19 April 2014

Review: THE DISCOURTESY OF DEATH, William Brodrick

  • published in 2013
  • ISBN 9-781408-704738
  • 336 pages
  • #5 in the Father Anselm series
  • Source: my local library
Synopsis (Fantastic Fiction)

An anonymous letter sent to Larkwood's Prior accuses Peter Henderson, an academic celebrity renowned for daring ideas, of a grotesque murder: the calculated killing of Jenny, his disabled partner, believed by everyone to have died peacefully two years previously from a sudden attack of cancer. But for this letter there is no evidence, no suspect and no crime.
Time has moved on.Lives have been rebuilt. Grief and loss are tempered by a comforting thought: a paralysed woman, once an acclaimed dancer, had died quickly and painlessly, spared a drawn out illness; a life marked by agonising misfortune had come to a merciful end.
But now Anselm has been told the truth behind the soothing lie. He must move cautiously to expose the killer and the killing. He must think of young Timothy, Jenny and Peter's son. A boy who is still learning to live without his mother. And so Anselm begins his most delicate investigation yet, unaware that Jenny's adoring father is also thinking of Timothy's future; that this urbane former army officer is haunted by the memory of torture and shoot-to-kill operations in Northern Ireland; that he remains capable of anything, if he thinks it's for the best; that he has set out to execute Peter Henderson. Death, dying and killing, however, were never so complicated.

My Take

An article in a local newspaper about Father Anselm's recent investigations provokes a flurry of appeals for help, among them a letter to the Prior himself asking for an investigation into the death of Jennifer Henderson some two years earlier, supposedly from bowel cancer.The writer of the letter implies that her husband Peter was responsible for her death.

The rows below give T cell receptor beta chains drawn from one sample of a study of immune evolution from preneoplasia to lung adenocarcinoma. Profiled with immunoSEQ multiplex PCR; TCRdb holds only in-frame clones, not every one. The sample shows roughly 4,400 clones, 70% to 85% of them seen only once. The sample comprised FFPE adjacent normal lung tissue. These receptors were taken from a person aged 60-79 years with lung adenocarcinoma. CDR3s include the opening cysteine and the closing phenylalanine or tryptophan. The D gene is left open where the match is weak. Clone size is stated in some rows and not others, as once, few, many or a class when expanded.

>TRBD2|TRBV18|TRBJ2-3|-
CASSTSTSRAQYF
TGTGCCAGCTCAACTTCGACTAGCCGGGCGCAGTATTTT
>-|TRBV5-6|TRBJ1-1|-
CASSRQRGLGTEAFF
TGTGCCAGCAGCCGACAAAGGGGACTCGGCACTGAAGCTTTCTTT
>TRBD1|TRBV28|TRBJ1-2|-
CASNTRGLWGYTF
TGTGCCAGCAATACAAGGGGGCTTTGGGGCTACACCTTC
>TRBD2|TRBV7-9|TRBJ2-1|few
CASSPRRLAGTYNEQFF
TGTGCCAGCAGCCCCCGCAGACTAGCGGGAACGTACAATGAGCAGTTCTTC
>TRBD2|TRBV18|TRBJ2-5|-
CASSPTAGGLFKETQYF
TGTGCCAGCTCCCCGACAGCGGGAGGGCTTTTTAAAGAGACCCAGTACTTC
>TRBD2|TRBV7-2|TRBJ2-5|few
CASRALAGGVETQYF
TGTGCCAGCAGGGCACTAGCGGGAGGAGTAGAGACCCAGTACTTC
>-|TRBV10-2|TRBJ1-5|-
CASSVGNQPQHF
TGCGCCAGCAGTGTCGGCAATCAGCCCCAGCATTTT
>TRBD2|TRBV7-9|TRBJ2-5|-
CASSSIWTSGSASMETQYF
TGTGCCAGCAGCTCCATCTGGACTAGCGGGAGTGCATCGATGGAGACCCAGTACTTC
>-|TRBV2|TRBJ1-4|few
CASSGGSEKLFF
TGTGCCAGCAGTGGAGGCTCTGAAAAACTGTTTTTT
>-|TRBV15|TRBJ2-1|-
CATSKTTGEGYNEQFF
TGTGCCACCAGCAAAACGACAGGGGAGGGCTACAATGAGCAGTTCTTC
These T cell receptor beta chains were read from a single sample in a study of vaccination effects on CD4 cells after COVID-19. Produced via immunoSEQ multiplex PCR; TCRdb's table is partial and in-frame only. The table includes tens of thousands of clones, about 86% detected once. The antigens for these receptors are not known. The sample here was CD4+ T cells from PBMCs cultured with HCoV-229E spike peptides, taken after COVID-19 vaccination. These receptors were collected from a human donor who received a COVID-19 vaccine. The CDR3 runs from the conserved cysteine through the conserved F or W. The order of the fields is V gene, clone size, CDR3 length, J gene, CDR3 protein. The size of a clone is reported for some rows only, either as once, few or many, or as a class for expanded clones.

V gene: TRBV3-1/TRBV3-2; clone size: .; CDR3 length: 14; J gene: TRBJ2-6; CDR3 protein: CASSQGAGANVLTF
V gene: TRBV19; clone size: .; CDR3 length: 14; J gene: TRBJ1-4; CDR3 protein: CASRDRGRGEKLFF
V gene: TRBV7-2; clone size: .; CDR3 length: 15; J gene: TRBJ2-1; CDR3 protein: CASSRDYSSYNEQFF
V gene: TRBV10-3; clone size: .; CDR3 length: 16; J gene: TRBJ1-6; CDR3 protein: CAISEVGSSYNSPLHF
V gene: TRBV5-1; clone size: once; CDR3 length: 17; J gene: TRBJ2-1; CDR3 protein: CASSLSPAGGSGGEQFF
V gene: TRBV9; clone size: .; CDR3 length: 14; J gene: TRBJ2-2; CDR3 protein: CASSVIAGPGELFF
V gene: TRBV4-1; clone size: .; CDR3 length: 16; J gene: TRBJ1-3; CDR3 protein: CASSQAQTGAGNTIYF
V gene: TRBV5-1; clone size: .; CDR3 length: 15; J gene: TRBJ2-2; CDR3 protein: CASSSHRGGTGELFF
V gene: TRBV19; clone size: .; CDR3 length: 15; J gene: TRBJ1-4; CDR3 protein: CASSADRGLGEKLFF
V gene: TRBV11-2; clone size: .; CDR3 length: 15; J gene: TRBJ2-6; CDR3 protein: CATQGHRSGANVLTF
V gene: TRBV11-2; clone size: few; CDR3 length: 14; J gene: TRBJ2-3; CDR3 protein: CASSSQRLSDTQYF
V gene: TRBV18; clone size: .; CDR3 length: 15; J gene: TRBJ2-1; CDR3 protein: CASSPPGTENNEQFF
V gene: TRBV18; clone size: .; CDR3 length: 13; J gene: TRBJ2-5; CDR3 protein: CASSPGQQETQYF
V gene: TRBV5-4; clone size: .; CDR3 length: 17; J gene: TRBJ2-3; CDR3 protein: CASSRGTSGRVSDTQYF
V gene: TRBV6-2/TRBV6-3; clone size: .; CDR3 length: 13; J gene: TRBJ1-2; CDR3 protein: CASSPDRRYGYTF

The appeals coincide with the Prior coming to the conclusion that Father Anselm's investigative abilities should be made more widely available to the community. They agree that he will try to discover the truth of Jennifer Henderson's death.

As with the earlier title in the series that I read recently, A WHISPERED NAME, there is nothing simple about this investigation. The novel is not a straight forward "whodunnit", but a complex mix of philosophical issues, particularly those related to assisted suicide, and carefully layering of the details about Jenny's family, tempered by Anselm's own persistence even when those around him want him to stop. This makes for rather slower reading, and I dutifully followed one red herring after another, but again I found it very enjoyable.

My rating: 4.7
See a review on Reactions to Reading
I've also reviewed A WHISPERED NAME(#3 in the series)

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